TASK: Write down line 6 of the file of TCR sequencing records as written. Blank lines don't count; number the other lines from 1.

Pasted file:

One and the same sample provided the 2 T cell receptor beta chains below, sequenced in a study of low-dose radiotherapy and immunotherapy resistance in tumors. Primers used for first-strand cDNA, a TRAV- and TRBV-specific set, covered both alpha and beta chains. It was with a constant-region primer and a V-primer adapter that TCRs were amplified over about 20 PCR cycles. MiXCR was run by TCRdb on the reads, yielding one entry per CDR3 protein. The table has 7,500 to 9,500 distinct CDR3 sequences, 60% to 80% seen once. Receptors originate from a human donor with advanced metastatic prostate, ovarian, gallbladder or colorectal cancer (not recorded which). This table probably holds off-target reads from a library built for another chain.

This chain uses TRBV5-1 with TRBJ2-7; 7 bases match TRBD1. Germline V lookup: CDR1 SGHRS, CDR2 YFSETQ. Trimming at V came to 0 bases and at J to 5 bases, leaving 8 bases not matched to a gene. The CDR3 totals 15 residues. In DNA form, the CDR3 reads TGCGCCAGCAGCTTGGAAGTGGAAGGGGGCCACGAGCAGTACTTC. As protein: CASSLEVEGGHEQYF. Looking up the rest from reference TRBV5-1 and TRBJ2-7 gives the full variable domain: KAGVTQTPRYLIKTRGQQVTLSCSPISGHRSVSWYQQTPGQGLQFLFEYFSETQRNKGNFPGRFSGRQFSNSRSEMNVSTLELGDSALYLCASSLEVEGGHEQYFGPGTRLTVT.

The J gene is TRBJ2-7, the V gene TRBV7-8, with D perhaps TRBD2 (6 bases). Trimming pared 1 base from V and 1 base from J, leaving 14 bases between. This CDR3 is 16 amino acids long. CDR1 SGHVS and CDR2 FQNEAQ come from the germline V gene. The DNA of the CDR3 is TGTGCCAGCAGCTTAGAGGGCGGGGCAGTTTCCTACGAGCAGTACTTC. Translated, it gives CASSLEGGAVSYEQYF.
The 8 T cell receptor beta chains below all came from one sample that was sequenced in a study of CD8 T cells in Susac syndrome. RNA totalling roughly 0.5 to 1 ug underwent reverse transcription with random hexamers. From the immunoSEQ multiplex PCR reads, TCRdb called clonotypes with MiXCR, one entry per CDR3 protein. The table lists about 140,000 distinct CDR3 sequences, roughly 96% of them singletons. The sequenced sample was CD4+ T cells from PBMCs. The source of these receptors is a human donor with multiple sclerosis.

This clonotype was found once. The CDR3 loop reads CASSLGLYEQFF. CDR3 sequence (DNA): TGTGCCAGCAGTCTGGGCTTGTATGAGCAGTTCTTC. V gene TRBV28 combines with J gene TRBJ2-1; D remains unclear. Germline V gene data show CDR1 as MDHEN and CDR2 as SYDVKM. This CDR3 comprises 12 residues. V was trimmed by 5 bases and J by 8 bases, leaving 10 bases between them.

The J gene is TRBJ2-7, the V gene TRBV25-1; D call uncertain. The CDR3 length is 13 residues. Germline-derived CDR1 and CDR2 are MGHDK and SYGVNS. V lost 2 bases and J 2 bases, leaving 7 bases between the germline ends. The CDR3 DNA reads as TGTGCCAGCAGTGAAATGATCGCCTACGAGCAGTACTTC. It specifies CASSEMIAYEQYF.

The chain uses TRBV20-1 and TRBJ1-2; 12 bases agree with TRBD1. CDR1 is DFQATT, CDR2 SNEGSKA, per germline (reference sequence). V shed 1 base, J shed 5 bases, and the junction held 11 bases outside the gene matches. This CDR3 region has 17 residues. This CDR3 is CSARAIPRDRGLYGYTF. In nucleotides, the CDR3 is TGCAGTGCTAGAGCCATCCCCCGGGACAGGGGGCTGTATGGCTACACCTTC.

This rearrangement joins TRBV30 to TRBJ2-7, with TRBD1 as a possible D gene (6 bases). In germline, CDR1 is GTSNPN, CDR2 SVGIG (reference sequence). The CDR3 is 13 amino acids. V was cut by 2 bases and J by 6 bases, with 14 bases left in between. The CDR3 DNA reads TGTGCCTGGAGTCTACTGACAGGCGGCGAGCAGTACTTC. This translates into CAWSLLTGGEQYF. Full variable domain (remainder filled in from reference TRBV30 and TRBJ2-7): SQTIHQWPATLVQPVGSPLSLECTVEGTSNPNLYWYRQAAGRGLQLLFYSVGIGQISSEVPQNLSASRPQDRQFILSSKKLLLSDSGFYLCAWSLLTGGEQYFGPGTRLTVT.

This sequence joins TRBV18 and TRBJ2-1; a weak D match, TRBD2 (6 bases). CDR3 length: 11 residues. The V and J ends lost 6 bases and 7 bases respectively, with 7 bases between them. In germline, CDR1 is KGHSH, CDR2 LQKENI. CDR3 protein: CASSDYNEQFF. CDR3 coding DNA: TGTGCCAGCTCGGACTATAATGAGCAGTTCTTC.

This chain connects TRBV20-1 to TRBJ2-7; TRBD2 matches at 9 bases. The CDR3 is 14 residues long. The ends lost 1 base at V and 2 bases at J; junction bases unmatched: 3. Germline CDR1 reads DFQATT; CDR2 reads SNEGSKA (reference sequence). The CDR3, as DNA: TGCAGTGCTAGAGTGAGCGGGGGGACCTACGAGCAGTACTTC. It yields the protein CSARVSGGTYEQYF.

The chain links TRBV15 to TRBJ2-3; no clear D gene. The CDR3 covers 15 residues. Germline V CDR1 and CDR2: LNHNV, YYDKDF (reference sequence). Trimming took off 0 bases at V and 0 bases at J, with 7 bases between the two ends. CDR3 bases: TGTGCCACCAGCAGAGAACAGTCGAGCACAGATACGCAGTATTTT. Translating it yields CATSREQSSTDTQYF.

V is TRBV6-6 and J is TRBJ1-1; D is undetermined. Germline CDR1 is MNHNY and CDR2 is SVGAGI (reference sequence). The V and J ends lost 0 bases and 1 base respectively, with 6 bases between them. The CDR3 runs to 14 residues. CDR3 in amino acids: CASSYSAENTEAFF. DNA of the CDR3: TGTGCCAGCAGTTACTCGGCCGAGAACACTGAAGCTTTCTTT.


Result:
The J gene is TRBJ2-7, the V gene TRBV25-1; D call uncertain. The CDR3 length is 13 residues. Germline-derived CDR1 and CDR2 are MGHDK and SYGVNS. V lost 2 bases and J 2 bases, leaving 7 bases between the germline ends. The CDR3 DNA reads as TGTGCCAGCAGTGAAATGATCGCCTACGAGCAGTACTTC. It specifies CASSEMIAYEQYF.